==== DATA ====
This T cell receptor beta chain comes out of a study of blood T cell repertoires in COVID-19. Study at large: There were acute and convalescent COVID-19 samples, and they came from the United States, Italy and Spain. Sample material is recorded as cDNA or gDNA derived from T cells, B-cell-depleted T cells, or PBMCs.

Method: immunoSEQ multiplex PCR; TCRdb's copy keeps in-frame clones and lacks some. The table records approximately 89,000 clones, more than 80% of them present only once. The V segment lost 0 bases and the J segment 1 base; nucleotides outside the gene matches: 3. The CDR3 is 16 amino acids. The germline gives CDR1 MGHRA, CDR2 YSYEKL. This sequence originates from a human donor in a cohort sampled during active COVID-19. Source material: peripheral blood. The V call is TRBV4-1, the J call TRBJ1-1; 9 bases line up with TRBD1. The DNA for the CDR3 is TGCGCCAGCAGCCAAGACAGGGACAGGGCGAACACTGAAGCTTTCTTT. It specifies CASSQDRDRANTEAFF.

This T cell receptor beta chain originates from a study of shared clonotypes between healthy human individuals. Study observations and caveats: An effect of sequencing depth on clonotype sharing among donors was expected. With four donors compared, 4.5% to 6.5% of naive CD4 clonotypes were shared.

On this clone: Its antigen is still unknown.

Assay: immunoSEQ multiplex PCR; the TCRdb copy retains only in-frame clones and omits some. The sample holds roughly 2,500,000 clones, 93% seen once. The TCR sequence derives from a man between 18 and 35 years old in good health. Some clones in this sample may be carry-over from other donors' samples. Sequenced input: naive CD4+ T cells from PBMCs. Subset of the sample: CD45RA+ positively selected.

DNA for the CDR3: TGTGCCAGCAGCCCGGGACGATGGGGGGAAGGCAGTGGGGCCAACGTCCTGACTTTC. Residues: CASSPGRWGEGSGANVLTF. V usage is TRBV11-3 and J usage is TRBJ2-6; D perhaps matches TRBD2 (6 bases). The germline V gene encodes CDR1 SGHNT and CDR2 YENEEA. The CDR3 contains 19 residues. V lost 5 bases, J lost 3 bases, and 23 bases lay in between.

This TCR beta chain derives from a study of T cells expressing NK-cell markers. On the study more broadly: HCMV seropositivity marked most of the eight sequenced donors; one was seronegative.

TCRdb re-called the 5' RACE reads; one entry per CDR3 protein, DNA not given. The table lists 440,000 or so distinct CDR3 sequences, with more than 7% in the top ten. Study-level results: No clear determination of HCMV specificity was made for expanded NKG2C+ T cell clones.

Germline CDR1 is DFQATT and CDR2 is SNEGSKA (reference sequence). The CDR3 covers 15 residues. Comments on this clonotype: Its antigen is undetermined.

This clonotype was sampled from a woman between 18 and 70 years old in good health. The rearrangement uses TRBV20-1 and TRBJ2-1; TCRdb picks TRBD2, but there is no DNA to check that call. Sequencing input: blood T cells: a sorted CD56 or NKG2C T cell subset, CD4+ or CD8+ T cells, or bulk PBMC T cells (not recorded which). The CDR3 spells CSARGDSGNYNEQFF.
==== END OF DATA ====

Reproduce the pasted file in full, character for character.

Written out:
This T cell receptor beta chain comes out of a study of blood T cell repertoires in COVID-19. Study at large: There were acute and convalescent COVID-19 samples, and they came from the United States, Italy and Spain. Sample material is recorded as cDNA or gDNA derived from T cells, B-cell-depleted T cells, or PBMCs.

Method: immunoSEQ multiplex PCR; TCRdb's copy keeps in-frame clones and lacks some. The table records approximately 89,000 clones, more than 80% of them present only once. The V segment lost 0 bases and the J segment 1 base; nucleotides outside the gene matches: 3. The CDR3 is 16 amino acids. The germline gives CDR1 MGHRA, CDR2 YSYEKL. This sequence originates from a human donor in a cohort sampled during active COVID-19. Source material: peripheral blood. The V call is TRBV4-1, the J call TRBJ1-1; 9 bases line up with TRBD1. The DNA for the CDR3 is TGCGCCAGCAGCCAAGACAGGGACAGGGCGAACACTGAAGCTTTCTTT. It specifies CASSQDRDRANTEAFF.

This T cell receptor beta chain originates from a study of shared clonotypes between healthy human individuals. Study observations and caveats: An effect of sequencing depth on clonotype sharing among donors was expected. With four donors compared, 4.5% to 6.5% of naive CD4 clonotypes were shared.

On this clone: Its antigen is still unknown.

Assay: immunoSEQ multiplex PCR; the TCRdb copy retains only in-frame clones and omits some. The sample holds roughly 2,500,000 clones, 93% seen once. The TCR sequence derives from a man between 18 and 35 years old in good health. Some clones in this sample may be carry-over from other donors' samples. Sequenced input: naive CD4+ T cells from PBMCs. Subset of the sample: CD45RA+ positively selected.

DNA for the CDR3: TGTGCCAGCAGCCCGGGACGATGGGGGGAAGGCAGTGGGGCCAACGTCCTGACTTTC. Residues: CASSPGRWGEGSGANVLTF. V usage is TRBV11-3 and J usage is TRBJ2-6; D perhaps matches TRBD2 (6 bases). The germline V gene encodes CDR1 SGHNT and CDR2 YENEEA. The CDR3 contains 19 residues. V lost 5 bases, J lost 3 bases, and 23 bases lay in between.

This TCR beta chain derives from a study of T cells expressing NK-cell markers. On the study more broadly: HCMV seropositivity marked most of the eight sequenced donors; one was seronegative.

TCRdb re-called the 5' RACE reads; one entry per CDR3 protein, DNA not given. The table lists 440,000 or so distinct CDR3 sequences, with more than 7% in the top ten. Study-level results: No clear determination of HCMV specificity was made for expanded NKG2C+ T cell clones.

Germline CDR1 is DFQATT and CDR2 is SNEGSKA (reference sequence). The CDR3 covers 15 residues. Comments on this clonotype: Its antigen is undetermined.

This clonotype was sampled from a woman between 18 and 70 years old in good health. The rearrangement uses TRBV20-1 and TRBJ2-1; TCRdb picks TRBD2, but there is no DNA to check that call. Sequencing input: blood T cells: a sorted CD56 or NKG2C T cell subset, CD4+ or CD8+ T cells, or bulk PBMC T cells (not recorded which). The CDR3 spells CSARGDSGNYNEQFF.